Conscious Creativity

Conscious Creativity

If ‘sustainability’ isn’t one of the most talked about subjects right now, then it should be. We live in a world of mass consumption and it is everyone’s responsibility to ensure that our footprints on this earth leave as minimal impact as possible. In recent years, the fashion and design industries have very much been under scrutiny in regards to their contribution to the ‘throw away’ culture we currently live in. This has to be addressed.

Samarkand Design has been born out of a desire not just to reuse and recycle vintage Indian fabrics, but to also support the cultures they originate from and encapsulate their artforms. Most of the fabrics used to make our lampshades started life as Indian saris which are no longer worn by the women who owned them. Preserving and celebrating craftmanship that has been passed down through generations of families is core to what we want to achieve. Thus, all of our products have a unique story to tell.

Indian lady wearing a pink sari standing behind a weaving loom

Saris are functional garments for the women of the Indian subcontinent and are worn every day. They have a rich history behind them; from their early days being woven by the women wearing them, being worn to attend the markets to get food for the table and to nurse babies in. They are both cool in the blistering Indian heat and provide warmth for cooler moments. Did you know there is well over 100 documented ways to wear a sari? If that isn’t a sustainable fashion garment then I don’t know what is!? They are a symbol of national pride in India and should be treated with respect. They have had a whole life of their own before making their way to your bedside table (in lampshade form of course!). They deserve to be loved, not lost amongst the other 100 billion garments that are thrown away every year around the world.

men and women browsing an Indian food marketmarket

Pre-pandemic, we regularly travelled to India in search of ‘the golden thread’. From braving the massive Delhi trade fairs, to walking the smaller street markets and visiting remote corners of India in search of artisans selling their handwoven fabrics. Much of our work has been centred around establishing relationships with the artisans making such fabrics, supporting them and celebrating their culture. We don’t pay the massive factories churning out cheap fabrics for pittance, we work with the makers themselves and with local agents who source original vintage fabrics and care for the people around them. We have previously written about our adventures in Assam and although the pandemic has changed the way we personally travel to India, we continue to work very closely with the people we have been lucky enough to meet on our travels. If anything, the pandemic has shown us how invaluable our relationships are with the people of India as we have continued to celebrate their crafts whilst minimising our visits to India, which in turn helps us to further minimise our carbon footprint.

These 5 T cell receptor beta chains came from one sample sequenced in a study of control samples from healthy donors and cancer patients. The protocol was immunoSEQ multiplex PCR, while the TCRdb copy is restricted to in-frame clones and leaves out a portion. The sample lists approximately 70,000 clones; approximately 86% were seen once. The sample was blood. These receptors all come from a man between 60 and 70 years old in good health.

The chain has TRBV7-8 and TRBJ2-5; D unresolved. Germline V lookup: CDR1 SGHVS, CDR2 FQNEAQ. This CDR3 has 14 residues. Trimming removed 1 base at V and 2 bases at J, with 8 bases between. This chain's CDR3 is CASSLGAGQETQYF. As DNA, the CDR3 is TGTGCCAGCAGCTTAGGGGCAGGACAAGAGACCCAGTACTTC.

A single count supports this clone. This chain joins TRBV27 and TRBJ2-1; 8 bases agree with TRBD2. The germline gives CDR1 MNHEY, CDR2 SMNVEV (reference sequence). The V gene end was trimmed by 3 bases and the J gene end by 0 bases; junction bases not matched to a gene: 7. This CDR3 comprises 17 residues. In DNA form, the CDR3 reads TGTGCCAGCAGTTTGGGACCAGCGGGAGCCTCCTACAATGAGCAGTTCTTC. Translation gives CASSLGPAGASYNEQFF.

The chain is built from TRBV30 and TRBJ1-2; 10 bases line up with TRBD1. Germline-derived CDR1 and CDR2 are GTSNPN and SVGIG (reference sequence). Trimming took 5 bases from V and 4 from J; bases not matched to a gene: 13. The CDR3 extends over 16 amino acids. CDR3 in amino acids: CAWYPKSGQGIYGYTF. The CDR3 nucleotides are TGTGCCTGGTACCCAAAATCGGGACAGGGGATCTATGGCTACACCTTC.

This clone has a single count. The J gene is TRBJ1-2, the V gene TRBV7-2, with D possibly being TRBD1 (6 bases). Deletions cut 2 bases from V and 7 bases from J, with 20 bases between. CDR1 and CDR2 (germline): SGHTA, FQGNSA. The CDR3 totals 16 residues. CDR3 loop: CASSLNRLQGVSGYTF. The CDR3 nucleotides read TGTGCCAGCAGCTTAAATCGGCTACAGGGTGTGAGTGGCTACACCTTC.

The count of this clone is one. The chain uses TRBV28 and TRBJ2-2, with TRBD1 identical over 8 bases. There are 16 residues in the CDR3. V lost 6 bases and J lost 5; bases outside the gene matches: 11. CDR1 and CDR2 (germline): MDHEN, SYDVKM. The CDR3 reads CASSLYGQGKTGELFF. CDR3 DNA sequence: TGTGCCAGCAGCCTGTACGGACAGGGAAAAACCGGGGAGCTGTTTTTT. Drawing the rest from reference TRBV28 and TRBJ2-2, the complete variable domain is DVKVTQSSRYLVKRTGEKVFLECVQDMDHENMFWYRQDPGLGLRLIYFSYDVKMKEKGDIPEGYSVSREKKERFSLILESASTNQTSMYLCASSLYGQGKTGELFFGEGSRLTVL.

Hilly sat working in the middle of an Indian fabric store. Bright and beautiful fabrics piled high around the room
Hilly watching a mean spin thread in an outbuilding in India

Our Assam Collection is particularly close to our hearts as the cottons used for these lampshades are all hand dyed and woven by a small group of women in Assam. These women are supported by the Tata Trust who strive to help the people of rural India by giving them the education and opportunity to improve their livelihoods in a sustainable and environmentally friendly way. These women already possess the expert skills and knowledge to produce exquisite hand-woven fabrics but have previously lacked the business skills and opportunities to sell their wares and earn a fair wage. For example, easy access to the internet and the knowledge of how to use it is a major privilege of our westernised lives which these little communities in India just don’t have. A few years ago, we were lucky enough to be invited to their homes to experience how they live and work. A truly magical and eye-opening experience for which we feel so grateful – a vastly different lifestyle to ours! We now work directly with them and ensure they are paid fairly for their skills.

Indian woman took in front of a loom, weaving fabric in Assam

Another ‘lesser shouted about’ product range we have here at Samarkand Design is our Kanthas. We get very excited about new Kantha arrivals because the history, sustainability and beauty on display in every stitch really is something to shout about. Kantha, or “patched cloth” is one of the oldest forms of embroidery where artisans use threads and a ‘running stitch’ to sew together old ‘rags’ to give them new life. Although the fabrics used may be referred to as rags, this doesn’t do the quilts any justice whatsoever. They are handmade to the highest quality, by women using techniques passed down through generations. Many of them are made from old cotton saris and other common items of Indian clothing which have softened with age and wear. Fabrics not used in their entirety were often deconstructed and the single threads used for the stitching. The importance of reusing and recycling is most definitely understood by these artisans, even as long ago as 1500 BC when Kanthas are first recorded to have been made. Whilst the frugality of this craft is obvious, the beauty and craftmanship displayed in every hand embroidered stitch make them true works of art and a pleasure to behold. Available from us as quilts in their own right, many of our Kanthas have also been reused and recycled into unique accessories such as bags, placemats, cushions and laptop covers.